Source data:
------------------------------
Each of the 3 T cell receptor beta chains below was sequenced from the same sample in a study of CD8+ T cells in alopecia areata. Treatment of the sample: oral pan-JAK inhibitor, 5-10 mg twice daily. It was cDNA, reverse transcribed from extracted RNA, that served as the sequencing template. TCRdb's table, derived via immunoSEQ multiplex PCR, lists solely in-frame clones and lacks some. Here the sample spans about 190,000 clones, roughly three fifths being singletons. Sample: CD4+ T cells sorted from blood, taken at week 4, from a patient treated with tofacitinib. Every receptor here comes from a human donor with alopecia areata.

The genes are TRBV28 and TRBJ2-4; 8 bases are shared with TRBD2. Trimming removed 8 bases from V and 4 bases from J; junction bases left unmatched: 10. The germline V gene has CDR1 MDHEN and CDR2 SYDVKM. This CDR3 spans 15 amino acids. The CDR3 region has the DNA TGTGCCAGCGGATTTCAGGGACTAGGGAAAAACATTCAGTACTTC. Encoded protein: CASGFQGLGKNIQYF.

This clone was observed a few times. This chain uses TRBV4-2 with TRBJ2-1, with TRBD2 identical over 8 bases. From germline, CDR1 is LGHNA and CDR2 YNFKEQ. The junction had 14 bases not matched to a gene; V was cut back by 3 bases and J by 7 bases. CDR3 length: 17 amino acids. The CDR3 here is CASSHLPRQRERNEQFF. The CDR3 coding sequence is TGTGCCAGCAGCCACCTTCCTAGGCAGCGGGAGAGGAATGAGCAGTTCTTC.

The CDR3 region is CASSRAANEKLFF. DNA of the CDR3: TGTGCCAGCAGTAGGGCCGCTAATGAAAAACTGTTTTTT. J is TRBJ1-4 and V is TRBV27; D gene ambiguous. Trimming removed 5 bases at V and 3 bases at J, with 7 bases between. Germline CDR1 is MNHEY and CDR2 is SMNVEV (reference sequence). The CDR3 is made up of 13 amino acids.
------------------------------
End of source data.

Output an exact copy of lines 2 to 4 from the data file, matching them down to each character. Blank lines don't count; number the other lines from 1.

The genes are TRBV28 and TRBJ2-4; 8 bases are shared with TRBD2. Trimming removed 8 bases from V and 4 bases from J; junction bases left unmatched: 10. The germline V gene has CDR1 MDHEN and CDR2 SYDVKM. This CDR3 spans 15 amino acids. The CDR3 region has the DNA TGTGCCAGCGGATTTCAGGGACTAGGGAAAAACATTCAGTACTTC. Encoded protein: CASGFQGLGKNIQYF.

This clone was observed a few times. This chain uses TRBV4-2 with TRBJ2-1, with TRBD2 identical over 8 bases. From germline, CDR1 is LGHNA and CDR2 YNFKEQ. The junction had 14 bases not matched to a gene; V was cut back by 3 bases and J by 7 bases. CDR3 length: 17 amino acids. The CDR3 here is CASSHLPRQRERNEQFF. The CDR3 coding sequence is TGTGCCAGCAGCCACCTTCCTAGGCAGCGGGAGAGGAATGAGCAGTTCTTC.

The CDR3 region is CASSRAANEKLFF. DNA of the CDR3: TGTGCCAGCAGTAGGGCCGCTAATGAAAAACTGTTTTTT. J is TRBJ1-4 and V is TRBV27; D gene ambiguous. Trimming removed 5 bases at V and 3 bases at J, with 7 bases between. Germline CDR1 is MNHEY and CDR2 is SMNVEV (reference sequence). The CDR3 is made up of 13 amino acids.